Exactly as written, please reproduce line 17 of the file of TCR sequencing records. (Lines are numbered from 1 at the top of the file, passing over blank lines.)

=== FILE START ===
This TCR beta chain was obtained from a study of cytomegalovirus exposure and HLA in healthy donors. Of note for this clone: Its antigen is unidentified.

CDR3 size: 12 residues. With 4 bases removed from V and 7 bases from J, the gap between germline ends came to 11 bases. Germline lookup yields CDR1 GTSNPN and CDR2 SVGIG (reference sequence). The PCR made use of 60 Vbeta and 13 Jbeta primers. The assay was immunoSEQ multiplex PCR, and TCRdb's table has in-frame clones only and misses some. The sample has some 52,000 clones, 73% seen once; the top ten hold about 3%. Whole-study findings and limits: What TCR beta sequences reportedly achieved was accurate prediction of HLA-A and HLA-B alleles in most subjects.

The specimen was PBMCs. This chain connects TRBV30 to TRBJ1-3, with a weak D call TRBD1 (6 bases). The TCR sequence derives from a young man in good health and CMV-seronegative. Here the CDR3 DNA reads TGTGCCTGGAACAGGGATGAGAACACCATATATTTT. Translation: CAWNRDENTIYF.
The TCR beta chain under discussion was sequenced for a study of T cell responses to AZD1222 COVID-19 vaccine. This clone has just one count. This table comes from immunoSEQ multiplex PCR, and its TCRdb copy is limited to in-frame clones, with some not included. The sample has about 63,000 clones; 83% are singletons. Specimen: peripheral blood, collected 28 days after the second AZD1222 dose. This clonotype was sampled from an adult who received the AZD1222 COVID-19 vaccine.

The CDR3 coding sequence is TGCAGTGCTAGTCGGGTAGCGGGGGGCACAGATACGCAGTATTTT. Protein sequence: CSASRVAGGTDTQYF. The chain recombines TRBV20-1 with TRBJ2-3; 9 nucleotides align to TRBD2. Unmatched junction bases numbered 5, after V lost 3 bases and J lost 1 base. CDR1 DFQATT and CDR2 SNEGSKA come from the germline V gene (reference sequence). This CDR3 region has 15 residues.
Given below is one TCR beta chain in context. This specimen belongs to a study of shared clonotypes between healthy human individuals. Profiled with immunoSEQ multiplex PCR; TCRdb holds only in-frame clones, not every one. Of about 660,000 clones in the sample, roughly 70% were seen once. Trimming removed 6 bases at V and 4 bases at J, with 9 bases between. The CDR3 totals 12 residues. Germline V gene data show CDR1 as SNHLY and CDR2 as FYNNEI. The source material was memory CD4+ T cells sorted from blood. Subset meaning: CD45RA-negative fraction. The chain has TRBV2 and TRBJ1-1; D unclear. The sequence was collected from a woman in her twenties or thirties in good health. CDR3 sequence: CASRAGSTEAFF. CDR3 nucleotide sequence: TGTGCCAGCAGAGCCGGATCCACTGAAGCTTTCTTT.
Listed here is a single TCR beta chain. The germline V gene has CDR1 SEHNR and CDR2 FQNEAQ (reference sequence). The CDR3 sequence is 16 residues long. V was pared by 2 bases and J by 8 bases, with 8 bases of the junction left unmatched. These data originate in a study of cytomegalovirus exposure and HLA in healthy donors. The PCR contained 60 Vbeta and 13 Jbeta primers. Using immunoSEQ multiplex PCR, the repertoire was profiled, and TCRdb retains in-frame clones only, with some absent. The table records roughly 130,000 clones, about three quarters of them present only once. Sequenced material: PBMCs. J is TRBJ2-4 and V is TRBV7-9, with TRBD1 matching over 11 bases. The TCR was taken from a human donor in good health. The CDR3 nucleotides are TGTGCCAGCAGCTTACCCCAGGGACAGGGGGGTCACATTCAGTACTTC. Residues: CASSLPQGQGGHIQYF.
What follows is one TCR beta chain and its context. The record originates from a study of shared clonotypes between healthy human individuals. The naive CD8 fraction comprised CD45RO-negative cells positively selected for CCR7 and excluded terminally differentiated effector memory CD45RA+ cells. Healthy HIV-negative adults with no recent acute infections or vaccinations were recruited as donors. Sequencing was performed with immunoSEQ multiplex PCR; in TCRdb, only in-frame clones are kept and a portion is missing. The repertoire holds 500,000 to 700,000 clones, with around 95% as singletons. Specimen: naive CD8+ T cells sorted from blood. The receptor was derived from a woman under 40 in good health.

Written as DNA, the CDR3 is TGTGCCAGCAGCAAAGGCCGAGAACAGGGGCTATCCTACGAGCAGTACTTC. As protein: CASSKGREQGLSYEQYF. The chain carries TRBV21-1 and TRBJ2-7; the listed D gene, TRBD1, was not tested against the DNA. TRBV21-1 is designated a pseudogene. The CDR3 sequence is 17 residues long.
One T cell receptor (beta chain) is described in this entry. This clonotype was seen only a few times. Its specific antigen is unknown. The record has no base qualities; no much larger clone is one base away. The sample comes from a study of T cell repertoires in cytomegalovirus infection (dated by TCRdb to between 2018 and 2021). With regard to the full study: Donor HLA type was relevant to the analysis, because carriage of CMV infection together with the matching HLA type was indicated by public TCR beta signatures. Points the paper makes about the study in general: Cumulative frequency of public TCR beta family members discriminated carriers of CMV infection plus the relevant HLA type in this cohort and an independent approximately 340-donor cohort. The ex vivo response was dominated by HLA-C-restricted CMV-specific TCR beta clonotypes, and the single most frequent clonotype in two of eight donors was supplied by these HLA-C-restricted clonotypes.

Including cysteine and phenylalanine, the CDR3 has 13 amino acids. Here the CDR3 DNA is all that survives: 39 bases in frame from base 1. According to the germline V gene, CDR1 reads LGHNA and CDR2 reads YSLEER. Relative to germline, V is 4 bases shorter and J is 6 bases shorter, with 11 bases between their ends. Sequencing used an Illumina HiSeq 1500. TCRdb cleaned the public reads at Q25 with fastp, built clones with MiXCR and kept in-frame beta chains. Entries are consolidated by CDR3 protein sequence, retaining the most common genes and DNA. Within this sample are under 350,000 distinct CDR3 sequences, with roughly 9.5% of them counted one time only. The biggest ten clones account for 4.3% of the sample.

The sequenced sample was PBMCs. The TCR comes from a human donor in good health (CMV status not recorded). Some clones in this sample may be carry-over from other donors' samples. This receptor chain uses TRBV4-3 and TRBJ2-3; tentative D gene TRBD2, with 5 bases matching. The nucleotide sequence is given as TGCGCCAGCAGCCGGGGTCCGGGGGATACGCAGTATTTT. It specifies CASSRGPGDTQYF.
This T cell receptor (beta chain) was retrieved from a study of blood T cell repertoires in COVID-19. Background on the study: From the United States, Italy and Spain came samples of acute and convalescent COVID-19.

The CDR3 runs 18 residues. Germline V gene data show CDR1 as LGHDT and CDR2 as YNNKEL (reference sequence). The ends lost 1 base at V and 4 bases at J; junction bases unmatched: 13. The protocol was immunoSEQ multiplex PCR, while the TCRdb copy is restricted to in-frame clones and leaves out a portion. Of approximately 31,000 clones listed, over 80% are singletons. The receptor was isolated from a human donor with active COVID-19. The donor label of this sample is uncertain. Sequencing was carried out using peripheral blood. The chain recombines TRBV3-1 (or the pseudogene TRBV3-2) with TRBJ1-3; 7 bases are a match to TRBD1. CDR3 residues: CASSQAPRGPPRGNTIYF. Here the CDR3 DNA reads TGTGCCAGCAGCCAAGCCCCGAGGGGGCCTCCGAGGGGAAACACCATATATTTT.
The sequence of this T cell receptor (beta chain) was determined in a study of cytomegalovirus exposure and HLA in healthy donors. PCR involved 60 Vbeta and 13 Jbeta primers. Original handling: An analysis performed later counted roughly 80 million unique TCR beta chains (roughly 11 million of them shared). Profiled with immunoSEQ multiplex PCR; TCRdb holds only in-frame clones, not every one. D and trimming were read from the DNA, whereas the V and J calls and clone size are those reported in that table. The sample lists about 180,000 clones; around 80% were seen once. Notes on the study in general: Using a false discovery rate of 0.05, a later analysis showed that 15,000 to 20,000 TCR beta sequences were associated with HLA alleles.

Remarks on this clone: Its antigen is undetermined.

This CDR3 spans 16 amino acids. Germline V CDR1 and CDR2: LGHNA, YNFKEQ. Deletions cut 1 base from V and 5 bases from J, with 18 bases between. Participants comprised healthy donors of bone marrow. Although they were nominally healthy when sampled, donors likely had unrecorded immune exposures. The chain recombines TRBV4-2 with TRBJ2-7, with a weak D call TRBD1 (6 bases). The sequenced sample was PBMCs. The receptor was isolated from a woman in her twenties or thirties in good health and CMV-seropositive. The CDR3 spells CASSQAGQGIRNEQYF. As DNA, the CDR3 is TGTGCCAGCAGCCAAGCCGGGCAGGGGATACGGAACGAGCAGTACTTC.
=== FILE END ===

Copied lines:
This CDR3 spans 16 amino acids. Germline V CDR1 and CDR2: LGHNA, YNFKEQ. Deletions cut 1 base from V and 5 bases from J, with 18 bases between. Participants comprised healthy donors of bone marrow. Although they were nominally healthy when sampled, donors likely had unrecorded immune exposures. The chain recombines TRBV4-2 with TRBJ2-7, with a weak D call TRBD1 (6 bases). The sequenced sample was PBMCs. The receptor was isolated from a woman in her twenties or thirties in good health and CMV-seropositive. The CDR3 spells CASSQAGQGIRNEQYF. As DNA, the CDR3 is TGTGCCAGCAGCCAAGCCGGGCAGGGGATACGGAACGAGCAGTACTTC.